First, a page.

The bank, which runs the most commonly used emerging debt indexes, said it had placed Nigeria on a negative index watch and would assess its place on theGovernment Bond Index (GBI-EM) over the next three to five months.
Removal from the index would force funds tracking it to sell Nigerian bonds from their portfolios, potentially resulting in significant capital outflows. This in turn would raise borrowing costs for Africa’s largest economy, although analysts said they did not expect JP Morgan to take such a step.
The bank added Nigeria to the widely followed index in 2012, when liquidity was improving, making it only the second African country after South Africa to be included. It added Nigeria’s 2014, 2019, 2022 and 2024 bonds, which make up 1.8 percent of the GBI-EM Global Diversified index.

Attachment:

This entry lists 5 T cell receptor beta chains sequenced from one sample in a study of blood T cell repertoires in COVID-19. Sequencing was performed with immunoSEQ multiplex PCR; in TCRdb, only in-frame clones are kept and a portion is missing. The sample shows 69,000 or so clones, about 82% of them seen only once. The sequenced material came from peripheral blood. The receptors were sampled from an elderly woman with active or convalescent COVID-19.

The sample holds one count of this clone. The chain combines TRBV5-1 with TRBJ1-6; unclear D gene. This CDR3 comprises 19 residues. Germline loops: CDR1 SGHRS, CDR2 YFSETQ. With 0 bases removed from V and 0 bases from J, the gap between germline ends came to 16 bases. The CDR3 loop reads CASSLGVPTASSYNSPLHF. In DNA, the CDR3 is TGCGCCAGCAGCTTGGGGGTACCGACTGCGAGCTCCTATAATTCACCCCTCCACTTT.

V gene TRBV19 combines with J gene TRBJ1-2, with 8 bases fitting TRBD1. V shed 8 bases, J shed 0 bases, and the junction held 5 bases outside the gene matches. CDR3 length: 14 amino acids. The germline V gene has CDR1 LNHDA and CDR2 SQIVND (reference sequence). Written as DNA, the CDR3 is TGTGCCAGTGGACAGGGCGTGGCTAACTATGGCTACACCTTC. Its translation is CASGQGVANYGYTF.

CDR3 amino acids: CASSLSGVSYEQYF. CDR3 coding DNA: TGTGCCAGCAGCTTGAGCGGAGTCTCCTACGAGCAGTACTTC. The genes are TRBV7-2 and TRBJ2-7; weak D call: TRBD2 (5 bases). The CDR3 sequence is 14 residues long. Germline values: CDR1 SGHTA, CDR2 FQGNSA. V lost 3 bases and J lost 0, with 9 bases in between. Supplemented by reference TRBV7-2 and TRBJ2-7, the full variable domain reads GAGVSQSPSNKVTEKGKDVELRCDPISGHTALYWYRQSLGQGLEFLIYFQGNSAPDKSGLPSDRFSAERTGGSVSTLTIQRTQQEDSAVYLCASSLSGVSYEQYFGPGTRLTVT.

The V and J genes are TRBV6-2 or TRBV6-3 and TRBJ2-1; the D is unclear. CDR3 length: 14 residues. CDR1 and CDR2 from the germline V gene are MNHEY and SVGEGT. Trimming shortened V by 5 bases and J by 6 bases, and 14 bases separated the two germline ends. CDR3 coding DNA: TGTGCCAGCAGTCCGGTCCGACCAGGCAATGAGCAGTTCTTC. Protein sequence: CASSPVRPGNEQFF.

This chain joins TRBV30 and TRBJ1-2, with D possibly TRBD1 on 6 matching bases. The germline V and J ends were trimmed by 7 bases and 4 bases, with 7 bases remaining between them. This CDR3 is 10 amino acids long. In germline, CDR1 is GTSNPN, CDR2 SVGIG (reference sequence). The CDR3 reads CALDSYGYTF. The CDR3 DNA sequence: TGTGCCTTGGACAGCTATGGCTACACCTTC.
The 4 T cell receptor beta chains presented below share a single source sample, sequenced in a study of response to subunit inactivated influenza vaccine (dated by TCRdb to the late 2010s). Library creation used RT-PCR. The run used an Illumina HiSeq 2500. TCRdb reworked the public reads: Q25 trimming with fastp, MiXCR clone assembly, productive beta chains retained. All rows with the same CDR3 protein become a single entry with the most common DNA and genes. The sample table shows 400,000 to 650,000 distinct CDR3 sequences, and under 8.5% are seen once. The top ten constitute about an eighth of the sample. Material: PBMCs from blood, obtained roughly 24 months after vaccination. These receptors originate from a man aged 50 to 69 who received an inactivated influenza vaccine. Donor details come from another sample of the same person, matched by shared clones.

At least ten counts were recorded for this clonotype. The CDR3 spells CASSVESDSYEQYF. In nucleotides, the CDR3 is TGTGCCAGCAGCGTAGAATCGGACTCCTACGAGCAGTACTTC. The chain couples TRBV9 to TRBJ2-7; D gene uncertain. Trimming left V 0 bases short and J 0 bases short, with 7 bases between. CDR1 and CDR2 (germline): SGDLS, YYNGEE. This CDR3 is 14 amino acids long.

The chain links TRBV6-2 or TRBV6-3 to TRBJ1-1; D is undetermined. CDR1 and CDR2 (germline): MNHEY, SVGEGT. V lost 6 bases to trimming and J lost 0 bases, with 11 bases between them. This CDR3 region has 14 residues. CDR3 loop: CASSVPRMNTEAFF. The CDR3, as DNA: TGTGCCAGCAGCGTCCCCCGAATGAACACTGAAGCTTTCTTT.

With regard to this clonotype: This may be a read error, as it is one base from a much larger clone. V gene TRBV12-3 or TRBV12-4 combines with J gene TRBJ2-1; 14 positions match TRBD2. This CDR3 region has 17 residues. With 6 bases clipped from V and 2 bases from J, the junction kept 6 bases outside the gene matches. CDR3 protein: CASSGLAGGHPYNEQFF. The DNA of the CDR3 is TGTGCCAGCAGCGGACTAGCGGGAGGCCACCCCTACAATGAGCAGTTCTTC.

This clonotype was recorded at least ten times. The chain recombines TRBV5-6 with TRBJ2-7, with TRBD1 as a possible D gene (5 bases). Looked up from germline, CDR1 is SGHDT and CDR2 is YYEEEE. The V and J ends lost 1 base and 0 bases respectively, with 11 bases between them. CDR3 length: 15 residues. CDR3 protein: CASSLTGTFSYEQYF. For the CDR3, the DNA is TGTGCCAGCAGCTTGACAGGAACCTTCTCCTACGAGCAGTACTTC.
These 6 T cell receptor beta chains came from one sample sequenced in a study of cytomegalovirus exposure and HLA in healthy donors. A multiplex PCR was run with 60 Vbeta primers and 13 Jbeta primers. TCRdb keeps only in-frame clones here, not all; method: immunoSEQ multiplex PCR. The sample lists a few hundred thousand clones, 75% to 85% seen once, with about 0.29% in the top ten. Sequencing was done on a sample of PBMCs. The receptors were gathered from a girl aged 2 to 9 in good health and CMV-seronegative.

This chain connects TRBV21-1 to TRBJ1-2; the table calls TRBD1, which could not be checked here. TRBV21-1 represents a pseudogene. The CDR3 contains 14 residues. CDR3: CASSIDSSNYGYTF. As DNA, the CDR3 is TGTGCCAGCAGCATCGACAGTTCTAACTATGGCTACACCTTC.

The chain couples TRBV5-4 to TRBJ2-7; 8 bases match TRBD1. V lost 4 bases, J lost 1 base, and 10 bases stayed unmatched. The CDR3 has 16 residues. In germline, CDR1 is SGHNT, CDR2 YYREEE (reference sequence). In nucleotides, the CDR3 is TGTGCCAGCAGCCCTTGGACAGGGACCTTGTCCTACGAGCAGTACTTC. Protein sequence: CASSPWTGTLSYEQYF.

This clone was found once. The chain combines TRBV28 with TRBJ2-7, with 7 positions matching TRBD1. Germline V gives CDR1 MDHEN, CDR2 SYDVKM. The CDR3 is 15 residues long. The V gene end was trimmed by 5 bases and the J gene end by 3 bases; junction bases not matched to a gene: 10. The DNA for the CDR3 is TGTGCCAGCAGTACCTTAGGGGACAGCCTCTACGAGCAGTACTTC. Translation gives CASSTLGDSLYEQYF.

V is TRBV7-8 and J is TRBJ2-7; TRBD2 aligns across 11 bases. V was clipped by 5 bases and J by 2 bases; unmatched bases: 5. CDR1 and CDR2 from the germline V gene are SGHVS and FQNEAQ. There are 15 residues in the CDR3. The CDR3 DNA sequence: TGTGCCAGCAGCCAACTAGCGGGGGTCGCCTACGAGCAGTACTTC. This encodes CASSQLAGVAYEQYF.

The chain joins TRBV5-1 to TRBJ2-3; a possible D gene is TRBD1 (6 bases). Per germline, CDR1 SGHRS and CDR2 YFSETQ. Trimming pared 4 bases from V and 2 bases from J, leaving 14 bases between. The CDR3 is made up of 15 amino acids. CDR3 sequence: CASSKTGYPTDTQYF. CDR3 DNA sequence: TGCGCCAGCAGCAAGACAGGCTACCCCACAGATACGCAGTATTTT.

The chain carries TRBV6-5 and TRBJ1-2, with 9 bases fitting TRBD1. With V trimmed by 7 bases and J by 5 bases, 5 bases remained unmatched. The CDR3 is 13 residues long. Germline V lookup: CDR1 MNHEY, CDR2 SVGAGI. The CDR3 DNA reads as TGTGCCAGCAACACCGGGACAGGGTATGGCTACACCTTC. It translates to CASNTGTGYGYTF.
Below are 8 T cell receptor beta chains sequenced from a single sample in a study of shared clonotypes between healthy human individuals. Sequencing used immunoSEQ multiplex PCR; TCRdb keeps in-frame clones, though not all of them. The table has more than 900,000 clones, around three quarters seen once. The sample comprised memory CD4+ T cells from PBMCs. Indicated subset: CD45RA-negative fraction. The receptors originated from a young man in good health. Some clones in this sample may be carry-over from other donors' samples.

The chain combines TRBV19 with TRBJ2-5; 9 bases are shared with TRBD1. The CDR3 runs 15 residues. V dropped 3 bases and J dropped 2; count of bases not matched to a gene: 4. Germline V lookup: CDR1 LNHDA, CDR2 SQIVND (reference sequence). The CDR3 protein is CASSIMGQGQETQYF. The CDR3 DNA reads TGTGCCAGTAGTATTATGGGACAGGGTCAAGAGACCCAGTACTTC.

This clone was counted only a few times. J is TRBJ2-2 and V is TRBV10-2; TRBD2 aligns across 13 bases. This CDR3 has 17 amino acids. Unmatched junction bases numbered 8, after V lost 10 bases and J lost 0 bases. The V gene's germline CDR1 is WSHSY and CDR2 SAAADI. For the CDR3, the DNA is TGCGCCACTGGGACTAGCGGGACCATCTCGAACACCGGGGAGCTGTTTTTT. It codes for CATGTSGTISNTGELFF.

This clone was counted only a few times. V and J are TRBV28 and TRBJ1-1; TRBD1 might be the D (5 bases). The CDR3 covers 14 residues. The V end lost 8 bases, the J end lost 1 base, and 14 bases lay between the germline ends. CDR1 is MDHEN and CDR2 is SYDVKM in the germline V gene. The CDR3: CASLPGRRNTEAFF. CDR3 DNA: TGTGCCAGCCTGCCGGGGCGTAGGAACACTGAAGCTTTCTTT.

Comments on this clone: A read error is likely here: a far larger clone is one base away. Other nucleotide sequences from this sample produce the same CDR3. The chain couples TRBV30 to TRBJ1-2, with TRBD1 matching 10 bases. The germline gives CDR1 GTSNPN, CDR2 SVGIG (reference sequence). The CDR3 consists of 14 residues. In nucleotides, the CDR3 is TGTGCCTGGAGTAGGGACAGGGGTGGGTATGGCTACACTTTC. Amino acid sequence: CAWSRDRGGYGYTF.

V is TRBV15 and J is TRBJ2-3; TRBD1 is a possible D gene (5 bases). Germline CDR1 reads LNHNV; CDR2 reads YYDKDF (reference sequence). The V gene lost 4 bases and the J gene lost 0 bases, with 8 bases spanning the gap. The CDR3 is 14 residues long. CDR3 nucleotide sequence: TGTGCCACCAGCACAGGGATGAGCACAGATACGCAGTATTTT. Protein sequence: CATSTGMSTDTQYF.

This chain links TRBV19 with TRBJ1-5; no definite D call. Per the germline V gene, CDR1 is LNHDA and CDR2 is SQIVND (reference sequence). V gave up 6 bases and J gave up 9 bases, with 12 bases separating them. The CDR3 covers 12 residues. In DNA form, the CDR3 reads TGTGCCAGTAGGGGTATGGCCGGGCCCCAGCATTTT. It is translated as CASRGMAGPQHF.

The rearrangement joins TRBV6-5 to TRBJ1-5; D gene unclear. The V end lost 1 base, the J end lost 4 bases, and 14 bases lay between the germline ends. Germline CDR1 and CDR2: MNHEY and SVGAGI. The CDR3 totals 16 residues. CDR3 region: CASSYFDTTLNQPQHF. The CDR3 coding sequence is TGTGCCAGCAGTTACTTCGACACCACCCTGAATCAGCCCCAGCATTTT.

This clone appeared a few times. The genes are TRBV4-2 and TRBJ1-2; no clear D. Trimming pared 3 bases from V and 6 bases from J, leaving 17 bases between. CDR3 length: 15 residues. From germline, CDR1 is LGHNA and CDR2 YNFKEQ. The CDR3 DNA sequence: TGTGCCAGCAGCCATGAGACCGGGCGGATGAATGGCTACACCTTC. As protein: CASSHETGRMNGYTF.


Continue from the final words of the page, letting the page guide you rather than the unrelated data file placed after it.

Investors have $216 billion benchmarked to the GBI-EM, the most popular emerging local debt index. But the bank said the current liquidity issues made it hard for foreign investors to replicate it.
“If we are unable to verify sufficient liquidity in Nigeria’s spot FX and local treasury bond market … it will trigger a review … for removal,” JP Morgan said.
“Conversely, if liquidity improves and investors are able to transact with minimal hurdles, Nigeria will be removed from index watch negative.”
The forex and bond markets have come under pressure after the price of oil, Nigeria’s main export, plunged. In response, the central bank devalued the naira by 8 percent last year and tightened trading rules to curb speculation.
David Spegel, head of emerging debt at BNP Paribas, said: “I would be very surprised if Nigeria was ejected from the index entirely given the size of the economy and potential for future capital raising in the debt and equity markets there.
“Eventually the whole oil risk issue will be priced into the market and flows of capital and investment will return to Nigeria,” Spegel said.